There are some very awkward politics surrounding Tim Geithner's bank bail-out plan. The administration seems to wish to avoid a show-down with Congress if at all possible. If it started to nationalise banks- as suggested by Paul Krugman, Joseph Stiglitz and others- then the White House would be on a collision course with Congress. That is part of the calculation behind the federal government leveraging private investment to unburden those toxic assets from struggling banking institutions.
However, there really has to be some thought about whether the plan places the administration on another political collision course. There was visceral and popular outrage at the bonuses that AIG executives paid themselves which emerged last week. Here there is a clash of cultures. The public insist on humility and restraint and it is their money after all that bailed out AIG. The Wall Street culture is one of maximising individual reward and ignorant of public scrutiny. Wall Street and Main Street couldn't be culturally more apart.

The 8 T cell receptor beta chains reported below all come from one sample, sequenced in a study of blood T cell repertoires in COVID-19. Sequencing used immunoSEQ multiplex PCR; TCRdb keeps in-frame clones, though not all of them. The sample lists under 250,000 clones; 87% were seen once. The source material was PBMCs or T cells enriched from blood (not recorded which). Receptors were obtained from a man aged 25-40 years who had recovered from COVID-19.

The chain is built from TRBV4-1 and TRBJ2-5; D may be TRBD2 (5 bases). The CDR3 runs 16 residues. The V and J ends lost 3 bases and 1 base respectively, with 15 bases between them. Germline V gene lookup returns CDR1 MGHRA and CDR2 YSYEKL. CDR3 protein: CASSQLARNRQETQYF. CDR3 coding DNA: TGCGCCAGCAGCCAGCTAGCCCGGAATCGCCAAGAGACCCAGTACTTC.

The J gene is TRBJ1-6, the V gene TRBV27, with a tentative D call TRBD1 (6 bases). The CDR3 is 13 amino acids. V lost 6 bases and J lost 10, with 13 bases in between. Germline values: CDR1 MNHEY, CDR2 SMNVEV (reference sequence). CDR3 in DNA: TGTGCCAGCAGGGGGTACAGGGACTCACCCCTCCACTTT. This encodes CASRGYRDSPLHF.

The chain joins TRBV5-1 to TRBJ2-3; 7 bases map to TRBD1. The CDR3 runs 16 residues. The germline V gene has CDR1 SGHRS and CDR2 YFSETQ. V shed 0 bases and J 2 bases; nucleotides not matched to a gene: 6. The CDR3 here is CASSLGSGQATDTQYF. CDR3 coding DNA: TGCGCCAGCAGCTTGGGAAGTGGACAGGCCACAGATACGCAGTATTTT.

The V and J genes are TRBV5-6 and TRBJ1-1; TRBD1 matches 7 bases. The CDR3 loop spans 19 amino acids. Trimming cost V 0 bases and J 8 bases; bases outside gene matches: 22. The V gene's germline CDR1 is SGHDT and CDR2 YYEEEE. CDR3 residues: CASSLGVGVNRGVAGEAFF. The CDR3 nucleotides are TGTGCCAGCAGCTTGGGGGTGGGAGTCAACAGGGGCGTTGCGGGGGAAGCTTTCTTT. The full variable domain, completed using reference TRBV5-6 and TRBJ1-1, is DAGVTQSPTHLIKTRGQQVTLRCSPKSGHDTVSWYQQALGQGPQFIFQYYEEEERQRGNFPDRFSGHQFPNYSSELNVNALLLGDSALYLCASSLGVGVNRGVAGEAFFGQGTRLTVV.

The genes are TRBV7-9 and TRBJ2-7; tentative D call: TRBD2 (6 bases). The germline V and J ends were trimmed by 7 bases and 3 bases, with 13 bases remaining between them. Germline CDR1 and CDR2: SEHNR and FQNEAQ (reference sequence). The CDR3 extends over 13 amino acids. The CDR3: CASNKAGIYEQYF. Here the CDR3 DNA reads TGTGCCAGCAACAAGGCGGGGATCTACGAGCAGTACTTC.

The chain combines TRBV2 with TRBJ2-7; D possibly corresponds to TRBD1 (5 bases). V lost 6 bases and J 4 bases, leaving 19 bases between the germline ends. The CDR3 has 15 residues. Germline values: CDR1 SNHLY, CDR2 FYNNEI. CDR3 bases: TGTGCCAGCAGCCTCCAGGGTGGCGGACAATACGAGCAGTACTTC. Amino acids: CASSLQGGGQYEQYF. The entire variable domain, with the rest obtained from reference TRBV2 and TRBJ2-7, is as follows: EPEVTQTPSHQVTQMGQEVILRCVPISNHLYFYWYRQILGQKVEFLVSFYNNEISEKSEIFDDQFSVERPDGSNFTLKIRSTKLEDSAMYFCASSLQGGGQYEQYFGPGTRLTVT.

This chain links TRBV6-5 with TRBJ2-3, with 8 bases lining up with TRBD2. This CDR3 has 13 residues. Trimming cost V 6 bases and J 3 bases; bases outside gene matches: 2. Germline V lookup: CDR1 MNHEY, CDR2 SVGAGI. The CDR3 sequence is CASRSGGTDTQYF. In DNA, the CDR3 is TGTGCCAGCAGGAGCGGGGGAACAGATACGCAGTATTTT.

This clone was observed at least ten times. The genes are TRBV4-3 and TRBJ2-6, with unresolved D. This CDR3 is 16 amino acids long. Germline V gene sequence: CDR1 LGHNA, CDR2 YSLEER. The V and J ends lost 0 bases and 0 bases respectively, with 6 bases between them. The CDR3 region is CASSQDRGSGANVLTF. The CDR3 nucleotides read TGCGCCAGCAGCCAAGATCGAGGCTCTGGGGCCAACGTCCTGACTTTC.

Geithner's plan will either (a) work; (b) not work. If it works then lots of lenders and fund managers will get very rich. There will be popular outrage and that will be aimed at both Wall Street and the administration. Perhaps if the economy and financial system has recovered by that point the outrage will be more muted than the reaction to the AIG bonuses last week. Nonetheless, the Republicans will do all they can to stir up trouble- they will easily be able to round on Geithner and his staff as representative of an out of touch elite. If the plan does not work- as Krugman rightly points out- then the administration will end up going to Congress anyway and it will do so with one failed plan under its belt and a financial system still in crisis. That would be a political and economic disaster.
So in order to avert a short term political confrontation the administration has risked either a greater show-down or the potential for popular backlash. They will just have to hope that they have an 'it worked' argument to deploy in their defence. No-one said this was going to be easy.